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War on Gaza: Israel used 'US-made weapons' in Rafah massacre

A CNN report said American GBU-39 bombs were used in deadly attack on designated safe zone for Palestinians
A displaced Palestinian looks at the damage from an Israeli strike on Rafah, on 28 May (Reuters)

A CNN analysis of a deadly Israeli air strike on a camp for displaced Palestinians in Rafah has found that US-made munitions were used in the attack.

Sunday's attack on an overcrowded group of tents in the southern Gaza Strip city killed at least 45 people and injured hundreds.

Footage of the aftermath, including images of a headless child, caused shockwaves across the world, sparking condemnation even by European states allied to Israel.

Video shows chaotic scenes, with panicked survivors running for safety amid the charred bodies, as rescuers and medics try to pull them from the wreckage. It also contains clues as to the weaponry used in the attack, which was analysed by CNN teams.

The US news network first matched details shown in the footage, such as the location signs strewn in the wreckage of the attack, to  known details about where it took place, namely the Kuwait Peace Camp.

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After geolocating the footage, explosive weapons experts confirmed that remnants of the American-manufactured GBU-39 diameter bomb (SDB) were present.

The GBU-39 is a high-precision bomb “designed to attack strategically important point targets”, explosive weapons expert Chris Cobb-Smith told CNN.

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“Using any munition, even of this size, will always incur risks in a densely populated area,” Cobb-Smith, a former British army artillery officer, added. 

Another weapons expert, Trevor Ball, explained that the piece of ammunition used to attack the camp is a part of the US-made GBU-39.

“The warhead portion [of the munition] is distinct, and the guidance and wing section is extremely unique compared to other munitions," Ball said.

"Guidance and wing sections of munitions are often the remnants left over even after a munition detonates. I saw the tail actuation section and instantly knew it was one of the SDB/GBU-39 variants,” said Ball, a former US army ordnance disposal team member.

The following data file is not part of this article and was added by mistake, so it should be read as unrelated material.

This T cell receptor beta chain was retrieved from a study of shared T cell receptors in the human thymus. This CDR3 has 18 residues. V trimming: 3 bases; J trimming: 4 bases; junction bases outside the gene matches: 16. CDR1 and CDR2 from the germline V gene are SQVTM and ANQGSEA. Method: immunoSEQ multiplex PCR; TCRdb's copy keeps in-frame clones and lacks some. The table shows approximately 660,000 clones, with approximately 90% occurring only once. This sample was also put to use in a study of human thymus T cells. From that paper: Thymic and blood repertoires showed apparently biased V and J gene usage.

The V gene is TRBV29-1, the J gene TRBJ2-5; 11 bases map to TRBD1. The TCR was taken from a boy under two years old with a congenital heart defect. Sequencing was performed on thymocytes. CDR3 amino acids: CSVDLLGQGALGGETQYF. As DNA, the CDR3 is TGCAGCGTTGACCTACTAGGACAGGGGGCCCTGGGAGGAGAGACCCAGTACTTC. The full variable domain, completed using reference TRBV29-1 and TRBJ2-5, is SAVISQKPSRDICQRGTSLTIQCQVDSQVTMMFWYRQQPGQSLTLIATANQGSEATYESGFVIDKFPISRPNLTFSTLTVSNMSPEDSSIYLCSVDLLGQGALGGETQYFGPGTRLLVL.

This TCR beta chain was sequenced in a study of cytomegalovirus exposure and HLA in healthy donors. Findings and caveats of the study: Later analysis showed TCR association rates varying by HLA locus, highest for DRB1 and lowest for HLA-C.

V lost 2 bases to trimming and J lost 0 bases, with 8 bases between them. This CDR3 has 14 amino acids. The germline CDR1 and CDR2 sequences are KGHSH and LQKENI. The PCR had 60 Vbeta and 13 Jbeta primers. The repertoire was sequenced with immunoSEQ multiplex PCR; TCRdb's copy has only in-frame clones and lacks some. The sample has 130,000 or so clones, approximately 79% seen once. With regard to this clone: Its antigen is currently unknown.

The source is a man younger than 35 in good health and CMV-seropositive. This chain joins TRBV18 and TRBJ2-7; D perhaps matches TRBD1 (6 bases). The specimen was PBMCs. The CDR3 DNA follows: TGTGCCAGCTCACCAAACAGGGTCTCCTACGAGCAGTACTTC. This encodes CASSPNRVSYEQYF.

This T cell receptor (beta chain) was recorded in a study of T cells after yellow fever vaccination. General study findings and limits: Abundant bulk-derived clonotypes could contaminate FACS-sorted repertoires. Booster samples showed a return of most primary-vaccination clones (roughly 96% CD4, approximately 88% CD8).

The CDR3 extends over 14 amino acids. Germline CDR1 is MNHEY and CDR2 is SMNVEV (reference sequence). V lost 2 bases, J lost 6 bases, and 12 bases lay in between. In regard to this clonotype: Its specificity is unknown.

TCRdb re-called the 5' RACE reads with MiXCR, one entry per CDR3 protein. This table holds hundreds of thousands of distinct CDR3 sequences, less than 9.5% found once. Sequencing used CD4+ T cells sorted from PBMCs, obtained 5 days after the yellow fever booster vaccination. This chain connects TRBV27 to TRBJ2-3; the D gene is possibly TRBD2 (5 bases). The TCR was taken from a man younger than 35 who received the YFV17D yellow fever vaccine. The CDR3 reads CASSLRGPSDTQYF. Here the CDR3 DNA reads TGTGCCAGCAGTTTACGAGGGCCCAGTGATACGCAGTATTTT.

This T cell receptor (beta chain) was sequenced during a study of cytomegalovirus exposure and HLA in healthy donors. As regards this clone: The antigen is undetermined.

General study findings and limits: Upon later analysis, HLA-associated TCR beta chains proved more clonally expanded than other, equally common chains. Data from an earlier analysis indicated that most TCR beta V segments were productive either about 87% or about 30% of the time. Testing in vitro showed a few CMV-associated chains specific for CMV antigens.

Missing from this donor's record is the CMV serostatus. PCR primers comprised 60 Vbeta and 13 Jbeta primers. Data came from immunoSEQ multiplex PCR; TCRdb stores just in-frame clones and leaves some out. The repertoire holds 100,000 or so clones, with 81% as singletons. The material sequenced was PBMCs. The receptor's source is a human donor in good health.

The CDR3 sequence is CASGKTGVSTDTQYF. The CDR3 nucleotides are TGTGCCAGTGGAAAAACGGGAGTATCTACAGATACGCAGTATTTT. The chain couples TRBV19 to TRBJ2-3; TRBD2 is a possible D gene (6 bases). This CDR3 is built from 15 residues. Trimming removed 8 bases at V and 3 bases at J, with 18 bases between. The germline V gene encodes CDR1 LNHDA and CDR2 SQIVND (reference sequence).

He also explained that in Israel’s attack on the Rafah camp a variant that causes less collateral damage was used, rather than the Focused Lethality Munition (FLM), which results in larger explosions.

Serial numbers recovered at the scene were also matched to the bomb manufacturers in California, CNN said.

US denial

The US denies knowing the manufacturer of the munitions used against the displaced Palestinians in Rafah.

“I do not know what type of munition was used in that air strike. I’d have to refer you to the Israelis to speak to that,” Pentagon deputy press secretary Sabrina Singh told reporters when she was asked to comment on whether the bombs used in the massacre were US-made or not.

Israeli army spokesperson Daniel Hagari said two munitions with small warheads carrying 17 kilos of explosives were used in the deadly strike.

His comments match the specifications of the GBU-39, which could be loaded with 17kg of explosive material.

In a press conference, Hagari described the weapons as the “smallest munitions that our [Israeli] jets could use”.

He added that a fire had contributed to the incident.

The US has shown unconditional support for Israel since it began its military assault on Gaza, providing it with arms despite the large-scale devastation caused by Israeli forces.

On 15 May, US President Joe Biden told key lawmakers that the US would send over $1bn in additional arms and ammunition to Israel, as reported by the AP.

'I do not know what type of munition was used in that air strike'

- Sabrina Singh, Pentagon deputy press secretary

The major transfer of military aid, initially reported by the Wall Street Journal, comes a week after the White House paused a single transfer of 1,800 2,000-pound (907kg) bombs and 1,700 500-pound (227kg) bombs to Israel, citing concerns over the lives of civilians in Gaza.

It is not known whether this was part of a previous existing arms sale or something new.

Despite reported tensions between Biden and Israeli Prime Minister Benjamin Netanyahu, a US official told the Washington Post that “arms transfers are proceeding as scheduled”.

Earlier, Biden had said that the US would stop sending offensive arms to Israel should it carry out a large-scale invasion of Rafah.

But on Tuesday, the Biden administration denied that Israel violated its red line against launching a full-scale assault on Rafah, even as Israeli tanks were reported rolling into the centre of the besieged southern Gaza border town.

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